Currently, anti-resorptive drug therapy is the cornerstone of fracture prevention. Anti-resorptive drugs decrease bone remodelling, allowing the remaining bone to increase secondary mineralisation, and, with denosumab, also allowing periosteal bone modelling.
Teriparatide is currently the only available bone-forming drug, which increases bone formation more than bone resorption, and has been shown to reduce the risk of vertebral and non-vertebral fractures.
Recently, two randomized clinical trials have been published on the effect of new bone forming agents on the risk of fracture.
Abaloparatide is a 1–34 fragment of PTHrP, with different pharmacokinetics and potential different signalling mechanisms compared to teriparatide. It increases bone formation more than bone resorption, both to a lesser degree than teriparatide. In the double blind, randomised placebo-controlled 18-month ACTIVE study, abaloparatide significantly reduced the risk of vertebral (-86%), clinical (-43%), non-vertebral (-43%) and major fractures (-70%). In a parallel randomised exploratory open-label comparison with teriparatide, bone density increased significantly more with abaloparatide, but the anti-fracture effect was similar, except for a significantly better result on prevention of major fractures.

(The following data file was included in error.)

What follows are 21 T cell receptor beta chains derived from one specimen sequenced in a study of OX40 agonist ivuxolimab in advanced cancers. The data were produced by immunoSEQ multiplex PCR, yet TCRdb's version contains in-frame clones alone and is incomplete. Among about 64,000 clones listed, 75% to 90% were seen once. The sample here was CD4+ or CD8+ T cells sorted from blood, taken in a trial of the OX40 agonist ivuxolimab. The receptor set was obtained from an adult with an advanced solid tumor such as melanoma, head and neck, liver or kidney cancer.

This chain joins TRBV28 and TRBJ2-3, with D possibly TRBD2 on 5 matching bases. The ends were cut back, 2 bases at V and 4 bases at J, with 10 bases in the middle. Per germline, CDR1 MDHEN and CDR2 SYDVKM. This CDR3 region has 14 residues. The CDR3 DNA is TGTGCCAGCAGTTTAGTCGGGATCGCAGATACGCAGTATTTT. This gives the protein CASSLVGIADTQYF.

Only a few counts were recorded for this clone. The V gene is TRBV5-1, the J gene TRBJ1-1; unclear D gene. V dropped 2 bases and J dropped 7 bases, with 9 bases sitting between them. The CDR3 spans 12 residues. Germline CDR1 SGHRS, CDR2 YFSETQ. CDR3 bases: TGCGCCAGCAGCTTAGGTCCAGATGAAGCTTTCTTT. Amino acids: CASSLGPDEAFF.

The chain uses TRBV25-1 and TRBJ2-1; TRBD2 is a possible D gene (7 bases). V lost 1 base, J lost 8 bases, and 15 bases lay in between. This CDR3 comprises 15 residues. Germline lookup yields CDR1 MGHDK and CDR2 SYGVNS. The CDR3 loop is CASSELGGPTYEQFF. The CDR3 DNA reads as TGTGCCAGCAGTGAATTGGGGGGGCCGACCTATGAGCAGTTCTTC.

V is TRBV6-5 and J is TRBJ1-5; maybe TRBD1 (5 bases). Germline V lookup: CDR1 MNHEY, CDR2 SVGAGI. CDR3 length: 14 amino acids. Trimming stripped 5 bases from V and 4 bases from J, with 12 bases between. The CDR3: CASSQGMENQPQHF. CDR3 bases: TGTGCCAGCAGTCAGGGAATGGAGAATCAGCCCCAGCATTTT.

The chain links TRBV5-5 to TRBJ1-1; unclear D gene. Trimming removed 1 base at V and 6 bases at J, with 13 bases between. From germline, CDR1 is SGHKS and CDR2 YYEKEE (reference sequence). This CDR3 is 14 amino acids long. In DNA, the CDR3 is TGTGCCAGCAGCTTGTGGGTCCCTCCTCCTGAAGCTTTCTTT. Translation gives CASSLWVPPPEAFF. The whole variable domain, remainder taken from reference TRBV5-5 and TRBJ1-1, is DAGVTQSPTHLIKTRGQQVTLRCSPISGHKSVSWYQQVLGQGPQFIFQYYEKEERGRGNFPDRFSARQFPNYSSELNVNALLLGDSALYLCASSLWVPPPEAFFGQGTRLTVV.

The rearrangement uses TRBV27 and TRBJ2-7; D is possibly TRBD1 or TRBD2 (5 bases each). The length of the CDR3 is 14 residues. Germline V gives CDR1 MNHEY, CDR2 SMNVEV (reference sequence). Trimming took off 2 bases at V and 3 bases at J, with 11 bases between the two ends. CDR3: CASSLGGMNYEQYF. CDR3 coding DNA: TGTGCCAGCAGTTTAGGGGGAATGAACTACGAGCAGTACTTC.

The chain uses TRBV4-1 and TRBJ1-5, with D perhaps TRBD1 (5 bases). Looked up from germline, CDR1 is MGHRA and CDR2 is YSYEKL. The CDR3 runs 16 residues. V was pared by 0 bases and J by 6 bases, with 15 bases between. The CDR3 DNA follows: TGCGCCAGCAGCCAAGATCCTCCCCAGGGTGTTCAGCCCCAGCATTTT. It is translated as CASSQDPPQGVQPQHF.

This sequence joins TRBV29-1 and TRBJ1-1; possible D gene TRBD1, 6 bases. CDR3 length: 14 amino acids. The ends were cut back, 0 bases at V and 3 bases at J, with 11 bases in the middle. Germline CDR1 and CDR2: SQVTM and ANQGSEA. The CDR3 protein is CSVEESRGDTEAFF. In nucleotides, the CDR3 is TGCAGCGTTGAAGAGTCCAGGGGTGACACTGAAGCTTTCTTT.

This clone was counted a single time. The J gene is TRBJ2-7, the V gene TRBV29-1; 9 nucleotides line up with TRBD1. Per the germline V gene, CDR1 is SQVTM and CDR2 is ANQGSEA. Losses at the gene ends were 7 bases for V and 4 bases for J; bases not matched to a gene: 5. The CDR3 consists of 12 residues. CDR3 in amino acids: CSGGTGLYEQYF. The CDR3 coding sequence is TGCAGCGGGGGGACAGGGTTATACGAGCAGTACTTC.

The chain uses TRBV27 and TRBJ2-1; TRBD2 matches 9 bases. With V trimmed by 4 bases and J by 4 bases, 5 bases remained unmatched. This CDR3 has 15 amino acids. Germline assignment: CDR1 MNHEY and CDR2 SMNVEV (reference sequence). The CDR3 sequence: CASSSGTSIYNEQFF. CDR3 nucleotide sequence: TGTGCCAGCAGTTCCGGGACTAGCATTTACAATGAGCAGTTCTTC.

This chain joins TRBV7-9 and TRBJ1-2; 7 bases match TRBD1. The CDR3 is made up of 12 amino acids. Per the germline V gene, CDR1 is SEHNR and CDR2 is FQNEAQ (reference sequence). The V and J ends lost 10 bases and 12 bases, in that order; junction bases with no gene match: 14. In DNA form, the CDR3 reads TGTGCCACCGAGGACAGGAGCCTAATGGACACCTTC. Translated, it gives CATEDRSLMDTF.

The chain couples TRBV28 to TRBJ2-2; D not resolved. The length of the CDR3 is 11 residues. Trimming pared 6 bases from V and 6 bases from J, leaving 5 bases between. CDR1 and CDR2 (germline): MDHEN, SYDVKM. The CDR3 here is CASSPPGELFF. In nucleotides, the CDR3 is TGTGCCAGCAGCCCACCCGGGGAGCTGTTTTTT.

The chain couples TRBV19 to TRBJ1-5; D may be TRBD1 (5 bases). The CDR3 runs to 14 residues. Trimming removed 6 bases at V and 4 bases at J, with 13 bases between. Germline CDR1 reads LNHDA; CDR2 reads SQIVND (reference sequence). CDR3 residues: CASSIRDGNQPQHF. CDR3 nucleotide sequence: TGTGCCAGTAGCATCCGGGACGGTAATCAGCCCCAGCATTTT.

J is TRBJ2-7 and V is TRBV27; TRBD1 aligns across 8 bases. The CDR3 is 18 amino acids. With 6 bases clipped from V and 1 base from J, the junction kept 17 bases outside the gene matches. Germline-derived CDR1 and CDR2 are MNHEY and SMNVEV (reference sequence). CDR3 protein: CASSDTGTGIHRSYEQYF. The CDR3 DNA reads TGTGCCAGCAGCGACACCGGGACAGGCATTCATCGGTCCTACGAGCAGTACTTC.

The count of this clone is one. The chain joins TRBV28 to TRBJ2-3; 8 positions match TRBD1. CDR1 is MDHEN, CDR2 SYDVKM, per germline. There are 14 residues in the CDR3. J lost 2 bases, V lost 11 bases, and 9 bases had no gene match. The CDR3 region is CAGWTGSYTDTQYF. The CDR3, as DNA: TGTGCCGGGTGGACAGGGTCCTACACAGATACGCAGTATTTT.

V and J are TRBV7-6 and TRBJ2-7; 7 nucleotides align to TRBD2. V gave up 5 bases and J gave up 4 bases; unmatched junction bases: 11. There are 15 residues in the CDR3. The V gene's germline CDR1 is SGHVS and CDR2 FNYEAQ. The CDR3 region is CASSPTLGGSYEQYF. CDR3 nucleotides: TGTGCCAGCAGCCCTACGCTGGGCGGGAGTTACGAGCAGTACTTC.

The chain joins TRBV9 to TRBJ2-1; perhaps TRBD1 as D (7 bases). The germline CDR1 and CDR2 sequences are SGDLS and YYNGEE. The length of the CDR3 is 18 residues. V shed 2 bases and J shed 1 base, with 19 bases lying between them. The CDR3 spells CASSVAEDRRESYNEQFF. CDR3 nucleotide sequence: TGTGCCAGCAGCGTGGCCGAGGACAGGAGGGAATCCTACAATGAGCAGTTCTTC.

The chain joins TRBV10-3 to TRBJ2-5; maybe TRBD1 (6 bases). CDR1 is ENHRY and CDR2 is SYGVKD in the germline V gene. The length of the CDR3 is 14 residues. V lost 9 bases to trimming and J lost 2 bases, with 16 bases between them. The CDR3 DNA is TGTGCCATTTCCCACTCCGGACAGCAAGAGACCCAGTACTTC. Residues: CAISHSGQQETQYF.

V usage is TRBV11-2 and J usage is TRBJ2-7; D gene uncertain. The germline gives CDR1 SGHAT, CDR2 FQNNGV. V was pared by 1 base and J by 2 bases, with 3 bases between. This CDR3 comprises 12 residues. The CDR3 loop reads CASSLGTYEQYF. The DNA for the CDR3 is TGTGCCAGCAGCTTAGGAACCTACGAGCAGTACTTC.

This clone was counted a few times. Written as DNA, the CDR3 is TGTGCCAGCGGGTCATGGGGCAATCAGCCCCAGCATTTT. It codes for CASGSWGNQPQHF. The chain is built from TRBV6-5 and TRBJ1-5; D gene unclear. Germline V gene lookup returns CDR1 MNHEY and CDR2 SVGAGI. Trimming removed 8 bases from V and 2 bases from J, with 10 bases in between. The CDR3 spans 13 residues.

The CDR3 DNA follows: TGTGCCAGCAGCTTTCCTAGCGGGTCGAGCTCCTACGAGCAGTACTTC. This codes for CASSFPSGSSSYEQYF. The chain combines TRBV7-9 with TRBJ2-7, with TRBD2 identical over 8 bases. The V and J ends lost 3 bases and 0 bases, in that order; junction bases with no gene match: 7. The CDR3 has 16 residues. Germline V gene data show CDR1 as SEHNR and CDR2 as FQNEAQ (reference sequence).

Romosozumab is a monoclonal antibody that binds sclerostin, which is an inhibitor of bone formation. In contrast to other bone forming agents, it disconnects the increase in bone formation from a decrease in bone resorption. In the double-blind placebo-controlled FRAME study, romosozumab significantly reduced the risk of vertebral (-63%) and clinical fractures (-36%) during the first year, an effect that was maintained by transitioning to one-year denosumab treatment.
The effect on non-vertebral fractures was not significant, but geographic interaction was found. When excluding patients from South America, in whom fracture risk was low, one-year treatment with romosozumab significantly decreased the risk of non-vertebral fractures by 42%.
Abaloparatide and romosozumab are new bone forming agents, with different effects on bone remodelling and remodelling and early effects on clinical fractures. This opens new perspectives in individualised treatment of patients with high fracture risk and for fracture prevention in patients with low bone turnover, multiple vertebral fractures, very low BMD and fractures or bone loss during anti-resorptive treatment.
Disclosure of Interest P. Geusens Grant/research support from: Pfizer, Abbott, Lilly, Amgen, MSD, Will, Roche, UCB, BMS, Novartis, Consultant for: Amgen